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Tuesday, October 11, 2011

A Warning to Women From 700 Years Ago

The last scene of the Admonitions Scroll, showing the Court Instructress.
The exact date of the scroll is unknown, but estimated to be circa 6th-8th
century CE, and is a copy of one made in the 4th-5th century.

One of the most important paintings in the world was created for a Chinese empress.  Not to honor her, but to chastise and correct her.  Empress Jia Nanfeng was the first wife of Emperor Hui of the Jin Dynasty (265-420 CE), and earned a notorious reputation for murder, intrigue, and manipulation.  The painting is on a scroll and is called "Admonitions of the Instructress of Ladies in the Palace".

Scene 11:  A lady sits and reflects upon her conduct.

After the collapse of the Han Dynasty, China was in a state of chaos, with different factions competing for supremacy.  Emperor Hui was considered developmentally disabled and his wife, Empress Jia, assumed much of his power and is said to have misused it.  Her courtier, Zhang Hua, a poet-official of the palace, was appalled at her usurpation of her husband's power, and thought by appealing to her through his poem he would inspire her to commit correct actions.

Scene 2 from the Palace Museum scroll.  Lady Fan, the consort of
King Zhuang of Chu, refused to eat the meat of any animals he killed
in protest of her husband's excessive feasting and hunting.

Zhang Hua wrote the poem to all the ladies of the court, but it was meant for the Empress.  Some consider it a political parody which took a moralizing tone.  Some think it is an insightful look at statecraft and principled ruling, in line with the prevalent Confucian thought, and shows humor and wit.  Yet others consider it a moral reflection with aspirations of virtue:

Keep an eager guard over your behavior;
For then happiness will come.
Fulfill your duties calmly and respectfully;
And then shall you win glory and honor.

A century later, the situation was the same, and the court was scandalized by the murder of Emperor Xiaowudi by his consort.  To remind the court how to properly behave, the poem was resurrected and placed in a scroll done by the leading artist of the time, the legendary Gu Kaizhi.  This scroll is spectacular for its blending of the three most valued forms of expression at that time:  painting, poetry, and calligraphy.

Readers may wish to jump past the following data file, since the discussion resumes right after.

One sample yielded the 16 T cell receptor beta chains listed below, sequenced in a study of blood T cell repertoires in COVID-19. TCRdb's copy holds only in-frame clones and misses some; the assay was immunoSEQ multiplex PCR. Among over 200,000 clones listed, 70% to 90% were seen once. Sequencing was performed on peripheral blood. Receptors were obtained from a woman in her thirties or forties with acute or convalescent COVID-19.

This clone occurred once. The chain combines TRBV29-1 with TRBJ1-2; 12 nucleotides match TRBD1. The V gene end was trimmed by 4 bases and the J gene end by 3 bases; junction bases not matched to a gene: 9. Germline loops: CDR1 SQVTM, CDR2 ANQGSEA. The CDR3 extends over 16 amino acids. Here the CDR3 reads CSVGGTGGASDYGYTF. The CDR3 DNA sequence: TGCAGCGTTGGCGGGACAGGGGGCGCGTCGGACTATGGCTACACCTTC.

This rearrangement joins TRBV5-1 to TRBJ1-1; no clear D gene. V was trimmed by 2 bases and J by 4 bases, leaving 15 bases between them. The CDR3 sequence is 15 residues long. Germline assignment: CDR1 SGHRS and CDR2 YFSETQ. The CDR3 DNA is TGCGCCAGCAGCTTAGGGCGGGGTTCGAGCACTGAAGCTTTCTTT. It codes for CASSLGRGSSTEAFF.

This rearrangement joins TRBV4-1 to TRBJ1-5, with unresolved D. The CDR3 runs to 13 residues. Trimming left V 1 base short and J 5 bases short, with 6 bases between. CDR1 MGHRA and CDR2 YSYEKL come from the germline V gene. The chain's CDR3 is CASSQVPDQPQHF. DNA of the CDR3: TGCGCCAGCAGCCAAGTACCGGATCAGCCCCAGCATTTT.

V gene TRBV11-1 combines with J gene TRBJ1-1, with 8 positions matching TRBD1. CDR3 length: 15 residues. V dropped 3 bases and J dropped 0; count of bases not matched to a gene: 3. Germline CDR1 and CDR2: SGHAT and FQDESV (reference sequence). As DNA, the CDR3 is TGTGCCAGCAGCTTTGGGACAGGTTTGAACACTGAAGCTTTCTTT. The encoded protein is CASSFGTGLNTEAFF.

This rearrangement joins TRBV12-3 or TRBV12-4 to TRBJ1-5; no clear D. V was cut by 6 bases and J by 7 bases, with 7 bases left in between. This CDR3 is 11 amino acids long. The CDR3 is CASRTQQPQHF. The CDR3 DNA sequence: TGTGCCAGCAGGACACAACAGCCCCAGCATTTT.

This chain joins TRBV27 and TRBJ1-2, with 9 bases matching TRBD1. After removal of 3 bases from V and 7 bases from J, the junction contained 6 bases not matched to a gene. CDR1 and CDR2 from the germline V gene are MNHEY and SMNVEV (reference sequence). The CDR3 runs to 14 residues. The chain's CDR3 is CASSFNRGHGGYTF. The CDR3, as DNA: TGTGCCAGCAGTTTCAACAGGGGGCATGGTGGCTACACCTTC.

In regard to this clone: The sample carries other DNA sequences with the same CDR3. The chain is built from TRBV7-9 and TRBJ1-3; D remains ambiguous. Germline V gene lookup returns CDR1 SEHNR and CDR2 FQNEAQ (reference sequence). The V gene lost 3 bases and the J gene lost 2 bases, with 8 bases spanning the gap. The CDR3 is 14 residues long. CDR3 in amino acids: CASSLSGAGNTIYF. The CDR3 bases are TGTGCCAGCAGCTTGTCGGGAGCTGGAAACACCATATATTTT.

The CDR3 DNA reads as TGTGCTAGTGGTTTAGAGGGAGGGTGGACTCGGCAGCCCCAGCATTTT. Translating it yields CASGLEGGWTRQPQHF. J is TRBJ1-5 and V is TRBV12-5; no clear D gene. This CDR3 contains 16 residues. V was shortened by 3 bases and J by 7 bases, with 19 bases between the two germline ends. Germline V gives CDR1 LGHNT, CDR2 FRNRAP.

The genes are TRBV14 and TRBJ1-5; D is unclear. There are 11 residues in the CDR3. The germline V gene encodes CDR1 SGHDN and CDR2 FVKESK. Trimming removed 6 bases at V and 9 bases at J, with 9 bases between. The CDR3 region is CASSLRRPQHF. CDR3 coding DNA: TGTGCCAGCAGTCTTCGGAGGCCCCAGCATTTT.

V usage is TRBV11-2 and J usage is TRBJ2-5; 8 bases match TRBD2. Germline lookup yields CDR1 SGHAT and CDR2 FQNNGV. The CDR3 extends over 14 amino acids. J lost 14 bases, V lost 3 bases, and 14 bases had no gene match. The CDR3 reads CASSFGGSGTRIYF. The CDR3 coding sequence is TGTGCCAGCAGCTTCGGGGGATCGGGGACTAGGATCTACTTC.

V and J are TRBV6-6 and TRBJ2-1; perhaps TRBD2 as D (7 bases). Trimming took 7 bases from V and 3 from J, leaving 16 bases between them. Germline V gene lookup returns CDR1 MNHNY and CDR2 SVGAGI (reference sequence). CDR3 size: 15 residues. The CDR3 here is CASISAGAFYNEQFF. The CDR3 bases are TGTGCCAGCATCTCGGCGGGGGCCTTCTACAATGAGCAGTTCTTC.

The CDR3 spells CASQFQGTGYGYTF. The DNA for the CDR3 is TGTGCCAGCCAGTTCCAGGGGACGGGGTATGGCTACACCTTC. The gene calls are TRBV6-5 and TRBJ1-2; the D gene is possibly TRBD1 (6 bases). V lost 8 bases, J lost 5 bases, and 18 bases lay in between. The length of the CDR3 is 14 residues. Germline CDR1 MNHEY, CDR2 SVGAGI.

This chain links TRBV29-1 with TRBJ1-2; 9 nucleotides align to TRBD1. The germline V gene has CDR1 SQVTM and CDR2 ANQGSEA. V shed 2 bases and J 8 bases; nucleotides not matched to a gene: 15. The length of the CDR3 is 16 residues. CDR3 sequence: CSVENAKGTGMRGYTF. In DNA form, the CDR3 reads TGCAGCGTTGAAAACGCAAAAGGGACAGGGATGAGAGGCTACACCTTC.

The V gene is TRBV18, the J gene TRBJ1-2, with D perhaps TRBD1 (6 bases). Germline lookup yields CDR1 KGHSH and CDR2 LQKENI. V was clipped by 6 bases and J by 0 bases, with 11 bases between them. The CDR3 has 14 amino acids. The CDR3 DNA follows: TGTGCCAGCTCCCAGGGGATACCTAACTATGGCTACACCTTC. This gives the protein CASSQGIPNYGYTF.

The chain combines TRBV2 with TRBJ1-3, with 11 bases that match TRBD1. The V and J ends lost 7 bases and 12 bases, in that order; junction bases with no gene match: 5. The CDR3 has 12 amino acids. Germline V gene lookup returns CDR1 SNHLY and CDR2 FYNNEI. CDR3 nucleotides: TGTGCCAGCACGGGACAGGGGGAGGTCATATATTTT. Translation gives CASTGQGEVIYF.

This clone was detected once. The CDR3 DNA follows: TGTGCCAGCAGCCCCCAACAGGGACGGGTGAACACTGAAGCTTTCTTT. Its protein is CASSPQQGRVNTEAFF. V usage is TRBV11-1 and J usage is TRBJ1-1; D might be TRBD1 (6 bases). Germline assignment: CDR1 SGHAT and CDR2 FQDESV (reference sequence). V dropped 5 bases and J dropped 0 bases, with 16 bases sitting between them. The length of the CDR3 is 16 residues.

Scene 4:  Lady Feng, consort of Emperor Yuan of Han, placed herself in front of
him to protect him from an attacking bear.  Fortunately his guards killed the bear
 which saved her.  This is the first surviving scene in the British Museum scroll.

Each of the painted scenes on the scroll are divided by the text of the poem.  It was meant to be unrolled frame-by-frame - the unrolling was part of the experience. The imagery was established in the Han Dynasty, and the message is clear:  a healthy and successful society is the result of everyone assuming their proper roles and places.  Women, in particular, must remember to be humble and a positive force in promoting social order.

Scene 7:  the palace ladies at their toilette.  It is suggested that the two
mirrors in the scene "reflect" the inner natures of the women.

The scroll is clear in "admonishing" that a woman should never exploit the weakness of her man, unless she is protecting him from danger.  Self-sacrifice is tantamount.  A woman must always play by the rules.